Pledging to finance home ownership
Can I pledge my retirement provision with comPlan to finance buying my own home? How much of my retirement savings can I pledge? What must I do to arrange a pledge? What costs and taxes are payable? What you have to look out for if you pledge your retirement provision with comPlan in order to buy your own home.
So, you’re planning to buy your own home and your source of funding wants extra collateral? Instead of an advance payment from retirement assets, the law on the promotion of home ownership allows you to pledge them. If you do this, your retirement provision will remain unchanged, but you will benefit from more favourable conditions for financing. If you make a pledge, you can continue to purchase more benefits under the pension fund regulations. From that moment on, however, you will need the written consent of your pledgee for every payment of a pension or lump sum.
The ability to make a pledge is conditional on your living in the home you own yourself. Then, as a general rule, you can pledge your entitlement to your pension benefits in old age, in the event of death or disability or to your termination benefit. If you are no longer able to meet your mortgage interest or repayment obligations and the pledgee insists on realising the pledge, this is possible at any time when the vested benefits are pledged. If the retirement benefits are pledged, the pledge cannot be realised until after the occurrence of an event for which provision has been made (retirement, death or disability). Whatever else happens, though, the realisation of a pledge is something to be avoided.
The Swiss Federal Law on Occupational Retirement, Survivors’ and Disability Pension Plans (BVG) allows you to pledge your retirement savings in order to finance the purchase of residential property for your own use. Before reaching the age of 50, you can pledge all the capital for this purpose. After that, you can pledge no more than the savings you would have been entitled to at the age of 50, or half your present termination benefits. You can find the amounts that apply in your case on your statement of insurance.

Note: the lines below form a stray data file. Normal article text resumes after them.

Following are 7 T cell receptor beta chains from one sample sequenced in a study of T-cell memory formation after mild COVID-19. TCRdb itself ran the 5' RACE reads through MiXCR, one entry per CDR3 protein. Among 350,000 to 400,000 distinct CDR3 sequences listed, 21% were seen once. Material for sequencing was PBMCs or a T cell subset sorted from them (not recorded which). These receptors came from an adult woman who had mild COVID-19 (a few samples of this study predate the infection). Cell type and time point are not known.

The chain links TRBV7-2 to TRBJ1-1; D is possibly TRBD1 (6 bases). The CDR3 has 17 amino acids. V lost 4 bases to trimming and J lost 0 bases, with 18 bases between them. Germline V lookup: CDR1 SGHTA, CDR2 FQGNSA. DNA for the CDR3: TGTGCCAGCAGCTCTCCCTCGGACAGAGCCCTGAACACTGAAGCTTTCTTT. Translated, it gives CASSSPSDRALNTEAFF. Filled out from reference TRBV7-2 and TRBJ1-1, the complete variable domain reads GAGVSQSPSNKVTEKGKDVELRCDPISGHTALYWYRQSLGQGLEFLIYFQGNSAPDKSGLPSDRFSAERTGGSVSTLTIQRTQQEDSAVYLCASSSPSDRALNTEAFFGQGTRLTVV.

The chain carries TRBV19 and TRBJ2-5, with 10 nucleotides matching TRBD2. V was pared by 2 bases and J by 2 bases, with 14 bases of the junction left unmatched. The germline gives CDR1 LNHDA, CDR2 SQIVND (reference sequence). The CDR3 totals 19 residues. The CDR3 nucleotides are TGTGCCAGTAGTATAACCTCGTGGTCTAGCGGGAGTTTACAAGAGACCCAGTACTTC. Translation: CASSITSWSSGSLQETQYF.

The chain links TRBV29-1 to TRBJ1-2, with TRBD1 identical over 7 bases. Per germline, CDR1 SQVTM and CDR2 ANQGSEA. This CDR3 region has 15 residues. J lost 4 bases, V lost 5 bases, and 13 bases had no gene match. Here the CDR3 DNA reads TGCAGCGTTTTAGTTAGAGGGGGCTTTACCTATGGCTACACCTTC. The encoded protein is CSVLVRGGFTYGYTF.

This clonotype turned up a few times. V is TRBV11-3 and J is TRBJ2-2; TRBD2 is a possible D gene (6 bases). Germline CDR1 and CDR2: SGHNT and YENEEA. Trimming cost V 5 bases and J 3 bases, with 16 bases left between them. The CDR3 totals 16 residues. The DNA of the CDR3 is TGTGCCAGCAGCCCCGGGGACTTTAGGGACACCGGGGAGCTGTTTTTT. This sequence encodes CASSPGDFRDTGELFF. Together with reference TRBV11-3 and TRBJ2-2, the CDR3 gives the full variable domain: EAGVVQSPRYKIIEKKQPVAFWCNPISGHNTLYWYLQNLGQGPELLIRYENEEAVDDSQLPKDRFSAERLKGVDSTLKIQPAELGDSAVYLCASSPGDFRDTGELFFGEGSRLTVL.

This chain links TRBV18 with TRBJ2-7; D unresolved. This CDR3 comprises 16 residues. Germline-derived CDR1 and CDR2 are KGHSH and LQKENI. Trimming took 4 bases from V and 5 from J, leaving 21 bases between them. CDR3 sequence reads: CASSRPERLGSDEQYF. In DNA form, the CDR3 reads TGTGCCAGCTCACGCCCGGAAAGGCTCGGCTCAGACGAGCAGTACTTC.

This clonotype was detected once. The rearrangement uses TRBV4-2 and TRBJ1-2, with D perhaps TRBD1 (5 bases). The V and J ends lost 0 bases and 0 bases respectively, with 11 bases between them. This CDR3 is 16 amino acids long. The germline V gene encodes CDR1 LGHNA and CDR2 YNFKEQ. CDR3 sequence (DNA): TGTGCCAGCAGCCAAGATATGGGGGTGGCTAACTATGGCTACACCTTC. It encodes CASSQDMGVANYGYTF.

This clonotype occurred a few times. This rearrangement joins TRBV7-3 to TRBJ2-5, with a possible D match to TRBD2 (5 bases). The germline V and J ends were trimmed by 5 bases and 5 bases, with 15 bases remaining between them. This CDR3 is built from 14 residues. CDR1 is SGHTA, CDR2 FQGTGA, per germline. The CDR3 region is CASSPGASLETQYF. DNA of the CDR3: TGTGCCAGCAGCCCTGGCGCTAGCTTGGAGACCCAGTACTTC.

Consider pledging the retirement savings only if you are sure that you can reliably pay your mortgage payments and repayments, even at higher interest rates.
We have an application form you can use to do that. If you’re married or living in a registered partnership, the consent of your spouse or registered partner is required in writing. This rule still applies if you’re separated.
The processing fee is CHF 300.
Unlike when you make an advance withdrawal of retirement savings, you do not have to pay taxes at the time you pledge them. If, though, you do not meet your mortgage interest or amortisation obligations, there is a risk that your pledgee will insist on realising the pledge. In such a situation, realising the pledge amounts to an enforced early withdrawal of your retirement savings. You then have to consider that, when the pledge is realised, just as in the case of an advance withdrawal of retirement savings, you will have to use your own funds not tied to the pension to pay the tax bill.
The realisation of a pledge is always an extremely unpleasant business and one that you should avoid at all costs.
The biggest advantage of a pledge when compared with an advance withdrawal of retirement savings is that your retirement benefits aren’t reduced and that no taxes are payable at the time the pledge is made (although they do become payable at once if the pledge is realised). The additional collateral means that the cost of repaying your mortgage – for example, a second mortgage – are usually reduced. The pledge also doesn’t stop you continuing to purchase more benefits under the pension fund regulations.
The two main drawbacks are that, when you make a pledge, you are taking on additional debt (more of your capital is borrowed) and that you become substantially dependent on your pledgee, whose written consent is needed every time you want to claim a pension or a lump sum. This will remain true when you retire – no matter whether you opt for a pension or a lump sum payment. You will also need the pledgee's consent in the event of a pension settlement in the event of divorce or if you want your vested benefits paid out in cash. You will become even more dependent on the pledgee if you stop paying off your mortgage principal and interest and the pledgee insists on realising the pledge. The realisation of a pledge corresponds to an enforced advance payment from your retirement capital, reduces your retirement savings and triggers larger tax bills, which must be paid from your own funds.
Carefully compare the relative advantages and disadvantages of an advance withdrawal or a pledge of your retirement savings.